The search for the treasure ship, Atocha, with fortune in gold, silver and became a driving passion for the waters around Southeast Much was known about the ancient galleon but a great more was a mystery. Fifty miles of roaring sea claimed those unfortunate Spanish ships in 1622. Where could the Atocha be? How would they know if they found it? What was know about the Atocha were lists of items that had been recorded in the ship’s cargo manifests as well as the taxable gold and silver being transported back to Europe. Each ingot had to be stamped and recorded. Each bar of gold stamped with the assayer’s marks and the marks of the King’s treasurer. Each cannon of cast bronze was also registered. All in ancient archives of Spain! Those ancient archives would reveal a marvelous secret to the one with the patience and presence of mind to unravel a mystery that had plagued treasure hunters for centuries. Shortly after the sinking of the Atocha, the Spanish salvor, Francisco Melian located the sister ship, Margarita. With the aid of an ingenious “diving bell”, he managed to bring up a fortune in recovered treasure.The year was 1626. But, another hurricane struck. In the aftermath, the ship had vanished without a trace. Melian noted that his find was located off the Matacumbe Key which, today, is located around the middle of the Florida Keys. But … what about then?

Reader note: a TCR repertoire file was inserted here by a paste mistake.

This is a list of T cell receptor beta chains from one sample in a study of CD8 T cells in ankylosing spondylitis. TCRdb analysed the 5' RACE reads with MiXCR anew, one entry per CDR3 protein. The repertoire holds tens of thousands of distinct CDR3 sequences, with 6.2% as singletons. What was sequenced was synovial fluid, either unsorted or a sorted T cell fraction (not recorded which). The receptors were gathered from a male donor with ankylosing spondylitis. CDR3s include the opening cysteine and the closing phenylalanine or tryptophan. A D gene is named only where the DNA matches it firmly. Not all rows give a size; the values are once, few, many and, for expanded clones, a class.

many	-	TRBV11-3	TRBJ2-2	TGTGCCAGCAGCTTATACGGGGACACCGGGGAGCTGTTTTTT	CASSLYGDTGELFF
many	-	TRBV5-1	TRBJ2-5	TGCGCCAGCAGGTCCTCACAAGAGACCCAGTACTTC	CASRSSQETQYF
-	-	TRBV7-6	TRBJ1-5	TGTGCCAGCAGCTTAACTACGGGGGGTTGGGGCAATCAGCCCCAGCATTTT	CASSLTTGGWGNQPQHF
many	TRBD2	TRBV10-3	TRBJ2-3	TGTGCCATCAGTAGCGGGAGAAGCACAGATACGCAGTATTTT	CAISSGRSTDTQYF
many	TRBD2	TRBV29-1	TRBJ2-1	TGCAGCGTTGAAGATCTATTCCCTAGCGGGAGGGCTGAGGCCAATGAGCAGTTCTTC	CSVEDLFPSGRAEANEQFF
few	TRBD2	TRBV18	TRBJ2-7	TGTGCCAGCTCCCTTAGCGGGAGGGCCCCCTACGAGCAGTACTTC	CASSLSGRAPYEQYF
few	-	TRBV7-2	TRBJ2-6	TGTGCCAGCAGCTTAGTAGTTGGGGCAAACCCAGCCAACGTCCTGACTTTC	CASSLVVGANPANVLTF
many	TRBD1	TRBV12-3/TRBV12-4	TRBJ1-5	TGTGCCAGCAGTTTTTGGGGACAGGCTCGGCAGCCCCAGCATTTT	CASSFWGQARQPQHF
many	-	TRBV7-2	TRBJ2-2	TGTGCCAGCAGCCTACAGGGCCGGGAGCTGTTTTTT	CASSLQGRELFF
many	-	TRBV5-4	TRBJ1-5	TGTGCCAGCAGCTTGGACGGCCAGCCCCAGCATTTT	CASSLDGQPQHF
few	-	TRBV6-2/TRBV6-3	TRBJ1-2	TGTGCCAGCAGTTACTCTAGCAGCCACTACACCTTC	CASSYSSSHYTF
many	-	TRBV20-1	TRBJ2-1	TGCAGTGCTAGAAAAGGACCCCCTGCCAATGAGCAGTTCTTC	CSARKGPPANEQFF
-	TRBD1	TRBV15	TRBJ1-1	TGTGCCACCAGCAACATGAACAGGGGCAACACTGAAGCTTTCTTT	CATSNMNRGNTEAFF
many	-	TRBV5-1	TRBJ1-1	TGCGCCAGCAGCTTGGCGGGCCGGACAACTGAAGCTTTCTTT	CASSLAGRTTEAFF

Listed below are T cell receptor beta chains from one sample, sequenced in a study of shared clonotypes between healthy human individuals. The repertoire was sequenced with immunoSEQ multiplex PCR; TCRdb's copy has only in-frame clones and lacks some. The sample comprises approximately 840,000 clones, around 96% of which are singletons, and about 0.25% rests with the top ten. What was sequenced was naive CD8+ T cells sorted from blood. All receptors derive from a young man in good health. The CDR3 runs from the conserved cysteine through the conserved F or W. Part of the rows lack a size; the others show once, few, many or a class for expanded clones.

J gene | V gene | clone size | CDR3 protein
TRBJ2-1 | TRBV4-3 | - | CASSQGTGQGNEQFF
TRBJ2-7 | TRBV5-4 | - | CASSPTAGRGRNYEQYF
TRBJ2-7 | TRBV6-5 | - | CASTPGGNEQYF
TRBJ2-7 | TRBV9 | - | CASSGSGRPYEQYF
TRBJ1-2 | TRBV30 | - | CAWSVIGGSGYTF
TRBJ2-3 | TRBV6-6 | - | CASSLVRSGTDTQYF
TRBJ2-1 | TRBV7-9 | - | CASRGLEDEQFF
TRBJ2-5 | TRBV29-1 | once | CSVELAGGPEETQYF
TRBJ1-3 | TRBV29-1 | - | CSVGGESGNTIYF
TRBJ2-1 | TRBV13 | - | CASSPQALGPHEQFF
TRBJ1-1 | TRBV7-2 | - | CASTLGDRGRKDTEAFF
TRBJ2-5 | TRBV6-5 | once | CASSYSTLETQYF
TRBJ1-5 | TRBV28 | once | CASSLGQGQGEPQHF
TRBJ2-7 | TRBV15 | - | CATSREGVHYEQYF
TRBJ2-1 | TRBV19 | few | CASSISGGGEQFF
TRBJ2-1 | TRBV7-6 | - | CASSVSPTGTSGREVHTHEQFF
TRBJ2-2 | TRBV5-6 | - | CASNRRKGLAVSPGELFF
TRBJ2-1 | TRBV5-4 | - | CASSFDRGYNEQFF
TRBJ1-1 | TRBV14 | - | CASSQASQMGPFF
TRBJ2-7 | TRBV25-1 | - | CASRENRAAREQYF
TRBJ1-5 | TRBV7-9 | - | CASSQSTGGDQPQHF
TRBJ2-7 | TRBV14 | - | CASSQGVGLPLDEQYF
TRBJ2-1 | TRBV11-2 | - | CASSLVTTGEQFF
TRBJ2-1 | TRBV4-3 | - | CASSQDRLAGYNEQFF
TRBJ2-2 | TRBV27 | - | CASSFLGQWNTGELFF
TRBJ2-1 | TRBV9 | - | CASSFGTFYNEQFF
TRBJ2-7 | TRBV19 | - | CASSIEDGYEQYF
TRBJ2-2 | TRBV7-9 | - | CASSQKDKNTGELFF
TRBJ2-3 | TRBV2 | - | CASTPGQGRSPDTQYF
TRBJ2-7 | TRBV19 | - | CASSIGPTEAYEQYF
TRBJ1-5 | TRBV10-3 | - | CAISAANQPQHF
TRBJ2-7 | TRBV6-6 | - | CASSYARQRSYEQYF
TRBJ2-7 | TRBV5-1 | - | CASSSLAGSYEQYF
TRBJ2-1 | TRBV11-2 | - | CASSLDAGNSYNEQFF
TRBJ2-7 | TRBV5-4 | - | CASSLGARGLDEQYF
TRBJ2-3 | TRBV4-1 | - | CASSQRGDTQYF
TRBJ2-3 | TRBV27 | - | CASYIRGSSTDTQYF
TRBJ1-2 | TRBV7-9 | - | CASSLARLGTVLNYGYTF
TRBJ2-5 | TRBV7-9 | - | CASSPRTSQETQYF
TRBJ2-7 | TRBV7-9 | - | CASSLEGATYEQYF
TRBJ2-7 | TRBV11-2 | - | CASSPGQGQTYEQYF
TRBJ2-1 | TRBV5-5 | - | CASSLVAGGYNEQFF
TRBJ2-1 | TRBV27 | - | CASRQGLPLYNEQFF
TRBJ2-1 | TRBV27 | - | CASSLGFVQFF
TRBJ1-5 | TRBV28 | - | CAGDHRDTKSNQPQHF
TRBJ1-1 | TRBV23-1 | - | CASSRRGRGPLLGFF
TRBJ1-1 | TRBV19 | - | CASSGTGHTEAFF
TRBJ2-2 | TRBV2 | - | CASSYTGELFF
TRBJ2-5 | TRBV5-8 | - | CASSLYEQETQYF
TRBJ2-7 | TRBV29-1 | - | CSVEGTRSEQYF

Mel Fisher found it! Mel Fisher’s constant optimistic slogan, “Today’s the day!”, finally became a reality after decades of searching when historian, Dr. Eugene Lyon, doing research in the Archives of the Indies at Seville, as part of Mel’s team discovered “Matacumbe” was a name for the entire Florida Keys during the day of the Spanish Empire. This information, along with additional input from archaeologist Duncan Mathewson, led Fisher’s search beyond the Key West! The Atocha’s site was finally located on July 13, 1975, after six long and expensive years of scouring the sea bed around the Marquesas. The mother lode was found after ten more years of searching the same vicinity. As Mel was known to say, “Once you have seen the ocean bottom paved with gold coins, you’ll never forget it!” Fisher’s contributions to the worlds of archaeology, history and oceanic exploration far out weight the amazing horde of treasure he uncovered during his lifetime. He passed away December 21, 1998 but he will be remembered far into the future. Not only for the hundreds of millions of dollars in gold and silver that he found, but for the priceless view that he gave us of colonial history!